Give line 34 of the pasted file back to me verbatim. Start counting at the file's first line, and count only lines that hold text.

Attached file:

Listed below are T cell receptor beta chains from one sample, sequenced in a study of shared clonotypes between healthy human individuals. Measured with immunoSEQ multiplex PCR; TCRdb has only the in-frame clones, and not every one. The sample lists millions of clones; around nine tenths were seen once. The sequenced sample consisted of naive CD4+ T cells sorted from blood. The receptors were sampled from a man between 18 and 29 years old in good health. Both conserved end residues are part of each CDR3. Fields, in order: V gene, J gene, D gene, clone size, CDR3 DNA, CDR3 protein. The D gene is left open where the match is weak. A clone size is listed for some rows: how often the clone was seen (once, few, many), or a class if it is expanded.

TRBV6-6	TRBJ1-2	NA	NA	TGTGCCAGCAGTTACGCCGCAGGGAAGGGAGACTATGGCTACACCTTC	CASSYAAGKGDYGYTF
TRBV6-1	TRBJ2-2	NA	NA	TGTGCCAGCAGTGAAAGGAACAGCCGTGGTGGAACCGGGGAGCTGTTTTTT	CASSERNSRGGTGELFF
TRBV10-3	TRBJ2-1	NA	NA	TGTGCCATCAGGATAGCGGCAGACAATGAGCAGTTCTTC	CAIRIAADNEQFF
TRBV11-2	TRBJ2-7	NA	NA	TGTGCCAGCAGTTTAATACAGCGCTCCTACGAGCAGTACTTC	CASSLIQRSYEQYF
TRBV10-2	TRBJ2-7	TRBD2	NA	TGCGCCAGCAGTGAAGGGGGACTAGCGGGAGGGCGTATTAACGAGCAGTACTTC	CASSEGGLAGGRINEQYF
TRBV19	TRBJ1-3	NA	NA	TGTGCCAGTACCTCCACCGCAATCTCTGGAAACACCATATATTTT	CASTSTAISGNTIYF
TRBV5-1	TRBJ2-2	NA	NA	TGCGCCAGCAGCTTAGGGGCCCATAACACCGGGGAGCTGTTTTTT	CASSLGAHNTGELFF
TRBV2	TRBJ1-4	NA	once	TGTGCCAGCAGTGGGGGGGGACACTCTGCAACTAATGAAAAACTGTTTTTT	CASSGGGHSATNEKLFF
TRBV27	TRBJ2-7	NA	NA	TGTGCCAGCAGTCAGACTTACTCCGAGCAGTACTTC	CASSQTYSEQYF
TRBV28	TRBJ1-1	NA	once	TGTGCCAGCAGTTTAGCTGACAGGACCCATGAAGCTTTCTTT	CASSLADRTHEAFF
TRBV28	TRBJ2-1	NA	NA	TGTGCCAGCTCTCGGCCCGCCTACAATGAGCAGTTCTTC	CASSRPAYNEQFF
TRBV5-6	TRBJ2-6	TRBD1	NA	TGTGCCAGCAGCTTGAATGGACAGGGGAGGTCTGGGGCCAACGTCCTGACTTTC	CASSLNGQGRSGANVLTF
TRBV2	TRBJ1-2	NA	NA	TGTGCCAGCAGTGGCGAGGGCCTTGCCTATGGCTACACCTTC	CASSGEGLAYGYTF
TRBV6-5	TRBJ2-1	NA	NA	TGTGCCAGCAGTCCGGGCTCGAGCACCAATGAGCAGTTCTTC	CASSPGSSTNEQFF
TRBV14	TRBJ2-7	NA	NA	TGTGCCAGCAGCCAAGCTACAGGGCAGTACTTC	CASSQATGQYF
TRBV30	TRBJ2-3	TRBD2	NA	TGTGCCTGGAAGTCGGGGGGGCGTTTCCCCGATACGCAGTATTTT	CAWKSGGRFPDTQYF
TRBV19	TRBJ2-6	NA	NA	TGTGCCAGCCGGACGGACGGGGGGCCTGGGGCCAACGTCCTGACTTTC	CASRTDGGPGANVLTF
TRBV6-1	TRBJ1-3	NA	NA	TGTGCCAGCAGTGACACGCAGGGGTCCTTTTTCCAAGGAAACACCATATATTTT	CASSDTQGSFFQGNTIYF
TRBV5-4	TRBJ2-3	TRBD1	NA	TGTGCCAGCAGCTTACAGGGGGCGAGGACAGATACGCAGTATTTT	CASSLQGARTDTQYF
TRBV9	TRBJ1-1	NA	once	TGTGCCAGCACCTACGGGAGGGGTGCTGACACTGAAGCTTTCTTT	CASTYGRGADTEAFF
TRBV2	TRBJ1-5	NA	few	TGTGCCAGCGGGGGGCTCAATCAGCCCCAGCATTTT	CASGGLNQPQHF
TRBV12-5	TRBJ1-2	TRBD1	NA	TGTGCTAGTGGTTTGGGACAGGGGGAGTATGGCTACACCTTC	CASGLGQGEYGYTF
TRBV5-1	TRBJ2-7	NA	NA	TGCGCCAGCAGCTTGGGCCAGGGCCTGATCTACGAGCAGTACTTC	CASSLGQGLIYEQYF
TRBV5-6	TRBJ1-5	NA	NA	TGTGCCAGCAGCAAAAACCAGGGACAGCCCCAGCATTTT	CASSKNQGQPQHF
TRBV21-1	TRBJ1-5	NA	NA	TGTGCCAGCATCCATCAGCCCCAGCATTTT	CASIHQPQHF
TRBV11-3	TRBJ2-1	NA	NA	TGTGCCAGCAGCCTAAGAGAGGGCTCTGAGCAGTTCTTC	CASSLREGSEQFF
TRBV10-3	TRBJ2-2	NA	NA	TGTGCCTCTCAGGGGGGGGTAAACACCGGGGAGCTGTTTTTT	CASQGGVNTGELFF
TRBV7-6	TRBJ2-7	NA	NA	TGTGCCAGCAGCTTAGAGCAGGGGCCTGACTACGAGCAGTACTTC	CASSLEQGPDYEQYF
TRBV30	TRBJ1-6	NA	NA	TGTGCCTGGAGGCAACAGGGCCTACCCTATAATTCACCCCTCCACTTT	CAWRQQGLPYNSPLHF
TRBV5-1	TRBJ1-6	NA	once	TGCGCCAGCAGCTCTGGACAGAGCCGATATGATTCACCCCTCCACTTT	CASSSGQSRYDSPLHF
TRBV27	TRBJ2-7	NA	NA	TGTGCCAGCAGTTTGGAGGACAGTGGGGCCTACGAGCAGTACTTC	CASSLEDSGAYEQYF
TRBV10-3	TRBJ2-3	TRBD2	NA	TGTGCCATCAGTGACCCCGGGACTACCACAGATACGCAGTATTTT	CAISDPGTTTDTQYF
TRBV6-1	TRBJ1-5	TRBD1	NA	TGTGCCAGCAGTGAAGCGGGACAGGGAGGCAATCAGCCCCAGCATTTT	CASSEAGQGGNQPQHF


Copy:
TRBV6-1	TRBJ1-5	TRBD1	NA	TGTGCCAGCAGTGAAGCGGGACAGGGAGGCAATCAGCCCCAGCATTTT	CASSEAGQGGNQPQHF